A popular homestead exemption for 190,000 senior citizens and those who are disabled in West Virginia that allows them to avoid paying local property taxes on the first $20,000 of their assessed residential property has been on the books since a constitutional amendment was approved by voters in 1982.
Many legislators would like to see that homestead exemption increased, probably to $30,000, for the 188,683 residents who took advantage of that tax break last year. Members of the House of Delegates — many of them running for re-election in November — unanimously adopted a resolution earlier this year that proposed an increase in the exemption.
But members of the state Senate delayed the proposal so it could be one of the items studied during the current round of monthly interim committee meetings leading up to the start of the 2013 legislative session next February. And last week, Deputy Revenue Secretary Mark Muchow warned lawmakers that any further reductions in the homestead exemption could lead to higher property taxes for other West Virginia residents.
Muchow’s testimony came the same day the U. S. Census Bureau released a report that revealed West Virginia’s number of businesses with paid employees has declined for the sixth straight year. He warned legislators that “if you are interested in economic growth, then one of the last things to do would be to raise the homestead exemption.”
The Legislature had asked Muchow to study this issue for them and he reported his findings to a joint House-Senate finance subcommittee. One of his key concerns is the wide range of tax rates that are now in place at the county level. He said that a homeowner in rural Barbour County with a residence valued at $100,000 has the lowest property tax burden of $254 a year. But someone with a home of the same value in the Cabell County municipality of Barboursville will pay $685, which is the highest amount in the state.
The good news is that despite the range of local tax rates, the overall residential property tax rate in the state is 16 percent lower now than it was in 1980, according to Muchow. He said the average rate has dropped from 1.4 percent 32 years ago to 1.17 percent in 2010.
In the coming tax year, West Virginia residents eligible for the homestead exemption on real estate taxes can expect to avoid paying taxes on more than $4 billion of assessed property values, Muchow added.
And as of last Sunday, on July 1, every West Virginia resident now enjoys a tax cut from 2 percent to 1 percent on the sales tax on groceries, which is expected to save consumers $26 million a year. The tax is due to be completely eliminated on July 1, 2013 if emergency reserves continue to be sufficient to balance the state budget.
This will complete the demise of the consumer sales tax that was up to 6 percent in 2005 before former Gov. Joe Manchin began the gradual elimination of this tax that has been continued by current governor Earl Ray Tomblin. This is a far more widespread and popular tax reduction for this state.
Meanwhile, the end of the 2011-2012 fiscal year on June 30 may prove to be the last great year for a gravy train of a billion-dollar-plus revenue stream from the West Virginia Lottery. Thanks to delays in the opening of two new casinos in neighboring Ohio, this state took in more than $1.34 billion in revenue from July 1, 2011 to May 31, 2012, state Lottery Commission officials revealed last week — a robust 10 percent more than predicted.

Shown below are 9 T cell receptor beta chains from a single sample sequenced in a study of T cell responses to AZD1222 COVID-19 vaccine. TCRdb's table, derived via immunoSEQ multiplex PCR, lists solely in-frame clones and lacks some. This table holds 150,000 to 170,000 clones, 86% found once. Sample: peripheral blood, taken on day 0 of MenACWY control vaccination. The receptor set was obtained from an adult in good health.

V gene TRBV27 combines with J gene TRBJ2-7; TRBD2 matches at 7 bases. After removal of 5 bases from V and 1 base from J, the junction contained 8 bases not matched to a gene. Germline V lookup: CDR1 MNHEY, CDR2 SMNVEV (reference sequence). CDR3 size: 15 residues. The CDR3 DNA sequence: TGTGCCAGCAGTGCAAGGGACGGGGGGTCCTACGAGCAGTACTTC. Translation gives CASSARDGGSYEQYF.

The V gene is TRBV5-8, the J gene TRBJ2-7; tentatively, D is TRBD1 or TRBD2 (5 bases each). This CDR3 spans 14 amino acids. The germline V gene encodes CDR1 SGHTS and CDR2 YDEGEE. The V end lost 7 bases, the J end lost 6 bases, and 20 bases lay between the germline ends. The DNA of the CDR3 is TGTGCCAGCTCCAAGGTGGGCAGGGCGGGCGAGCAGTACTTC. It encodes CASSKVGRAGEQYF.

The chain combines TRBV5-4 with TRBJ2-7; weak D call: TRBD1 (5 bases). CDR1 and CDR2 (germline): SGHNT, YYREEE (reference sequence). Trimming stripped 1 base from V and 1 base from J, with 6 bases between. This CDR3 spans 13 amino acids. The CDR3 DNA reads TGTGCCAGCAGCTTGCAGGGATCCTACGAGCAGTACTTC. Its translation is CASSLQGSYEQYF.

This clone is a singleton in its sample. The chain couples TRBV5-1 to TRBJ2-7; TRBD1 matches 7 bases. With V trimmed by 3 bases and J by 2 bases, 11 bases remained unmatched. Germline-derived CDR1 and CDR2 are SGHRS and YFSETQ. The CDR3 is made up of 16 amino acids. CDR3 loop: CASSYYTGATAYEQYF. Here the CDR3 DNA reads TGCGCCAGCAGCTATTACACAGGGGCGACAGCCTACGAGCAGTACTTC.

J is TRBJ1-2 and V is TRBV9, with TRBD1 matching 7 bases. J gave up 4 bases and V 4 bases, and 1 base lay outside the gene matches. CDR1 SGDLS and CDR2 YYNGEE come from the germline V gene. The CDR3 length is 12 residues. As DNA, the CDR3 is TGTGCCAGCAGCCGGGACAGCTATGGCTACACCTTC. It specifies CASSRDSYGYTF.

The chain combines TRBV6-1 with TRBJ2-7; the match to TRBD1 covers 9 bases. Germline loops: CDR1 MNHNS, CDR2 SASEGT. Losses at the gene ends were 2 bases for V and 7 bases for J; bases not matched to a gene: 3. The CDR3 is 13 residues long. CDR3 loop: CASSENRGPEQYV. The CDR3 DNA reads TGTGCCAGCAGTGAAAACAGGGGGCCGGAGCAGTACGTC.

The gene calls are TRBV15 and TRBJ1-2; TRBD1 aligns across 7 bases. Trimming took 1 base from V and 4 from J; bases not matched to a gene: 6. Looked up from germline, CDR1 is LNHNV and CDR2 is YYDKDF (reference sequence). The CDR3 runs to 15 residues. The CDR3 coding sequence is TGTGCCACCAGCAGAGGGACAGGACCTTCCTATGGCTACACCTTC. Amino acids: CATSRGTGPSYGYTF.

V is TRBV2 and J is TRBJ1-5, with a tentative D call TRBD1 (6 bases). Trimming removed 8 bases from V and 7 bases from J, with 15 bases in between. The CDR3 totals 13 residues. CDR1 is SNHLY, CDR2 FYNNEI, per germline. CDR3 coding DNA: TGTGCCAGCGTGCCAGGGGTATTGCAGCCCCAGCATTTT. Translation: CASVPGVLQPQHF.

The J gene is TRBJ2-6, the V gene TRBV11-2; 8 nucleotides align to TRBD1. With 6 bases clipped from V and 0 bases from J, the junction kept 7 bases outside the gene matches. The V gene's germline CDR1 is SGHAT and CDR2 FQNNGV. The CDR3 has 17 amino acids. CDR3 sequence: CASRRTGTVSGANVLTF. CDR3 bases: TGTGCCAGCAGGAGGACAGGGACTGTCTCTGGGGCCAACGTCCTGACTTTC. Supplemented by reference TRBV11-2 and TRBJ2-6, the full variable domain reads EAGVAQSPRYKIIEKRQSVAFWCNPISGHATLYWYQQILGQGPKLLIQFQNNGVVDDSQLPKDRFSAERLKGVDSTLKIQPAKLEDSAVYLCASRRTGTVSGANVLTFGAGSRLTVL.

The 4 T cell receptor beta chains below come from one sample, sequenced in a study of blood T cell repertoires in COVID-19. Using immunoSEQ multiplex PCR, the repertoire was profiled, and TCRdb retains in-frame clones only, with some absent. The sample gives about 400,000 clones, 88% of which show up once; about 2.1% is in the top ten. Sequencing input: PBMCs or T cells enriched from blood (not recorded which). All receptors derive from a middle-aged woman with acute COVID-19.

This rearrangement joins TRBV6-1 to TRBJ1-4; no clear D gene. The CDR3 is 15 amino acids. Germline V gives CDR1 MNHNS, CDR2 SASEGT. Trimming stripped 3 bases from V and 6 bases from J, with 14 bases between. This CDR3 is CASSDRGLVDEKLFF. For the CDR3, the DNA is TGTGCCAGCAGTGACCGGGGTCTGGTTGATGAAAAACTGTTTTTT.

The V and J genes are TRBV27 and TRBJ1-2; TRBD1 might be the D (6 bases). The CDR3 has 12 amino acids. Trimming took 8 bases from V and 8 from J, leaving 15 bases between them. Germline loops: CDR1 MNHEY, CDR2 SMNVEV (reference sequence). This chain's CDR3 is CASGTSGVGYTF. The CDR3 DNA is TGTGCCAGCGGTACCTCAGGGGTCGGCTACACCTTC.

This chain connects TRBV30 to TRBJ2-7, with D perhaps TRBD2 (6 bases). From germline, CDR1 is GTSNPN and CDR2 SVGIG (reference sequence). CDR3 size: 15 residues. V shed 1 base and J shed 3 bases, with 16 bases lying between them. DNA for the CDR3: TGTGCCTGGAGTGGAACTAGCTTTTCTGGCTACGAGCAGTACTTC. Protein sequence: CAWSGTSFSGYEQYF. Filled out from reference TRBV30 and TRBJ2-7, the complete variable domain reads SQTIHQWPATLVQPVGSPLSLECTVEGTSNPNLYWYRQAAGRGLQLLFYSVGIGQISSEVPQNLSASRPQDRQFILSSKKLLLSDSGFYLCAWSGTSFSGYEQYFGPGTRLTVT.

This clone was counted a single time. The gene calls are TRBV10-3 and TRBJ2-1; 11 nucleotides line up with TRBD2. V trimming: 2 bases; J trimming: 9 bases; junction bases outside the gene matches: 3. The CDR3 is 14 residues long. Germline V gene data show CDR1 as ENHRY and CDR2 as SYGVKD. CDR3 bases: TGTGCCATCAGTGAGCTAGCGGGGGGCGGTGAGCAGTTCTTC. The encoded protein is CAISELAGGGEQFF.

But the opening of the Horseshoe Casino in Cleveland, Ohio, on May 14 and the anticipated opening of the Hollywood Casino in Columbus this fall are expected to draw substantial customers that now frequent the West Virginia Lottery’s operations in Kanawha County and the two Northern Panhandle operations at the Mountaineer Racetrack in Chester and the Wheeling Island Casino in Wheeling.
Fortunately the Hollywood Casino in Charles Town — close to the twin metro areas of Baltimore and Washington D.C. — continues to do more business each month than the state’s other casinos combined. But it probably won’t be long until the adjoining states of Maryland and Virginia come up with competing casinos as well.
Thankfully, limited video lottery revenues are 7.6 percent higher than estimated and traditional lottery ticket sales are also 9.4 percent ahead of forecasts. Other lottery products such as Powerball continue to exceed expectations but a 7 percent increase in this game only yields $2.3 million in sales so the four racetrack casinos are the major source of money.
Finally, clearly West Virginia can, and should, change its requirements for potential presidential candidates to get on this state’s election ballot. It’s single requirement of a $2,500 filing fee to be on the presidential ballot in the primary election was a national embarrassment last month. It could be replaced by a minimum number of signatures on a nominating petition, and include a smaller filing fee as well.
Why shouldn’t anyone who wants to run for the highest office in the land be required to at least get 1,000 signatures in addition to paying a more modest filing fee — not $2,500 — to be placed on this state’s primary election ballot? There are 38 states that have a presidential primary as part of their election every four years. There are three different procedures — a filing fee, a specific minimum number of signatures on petitions or a minimum level of media coverage that indicates a serious candidacy. Each of the latter two seems far superior to the first.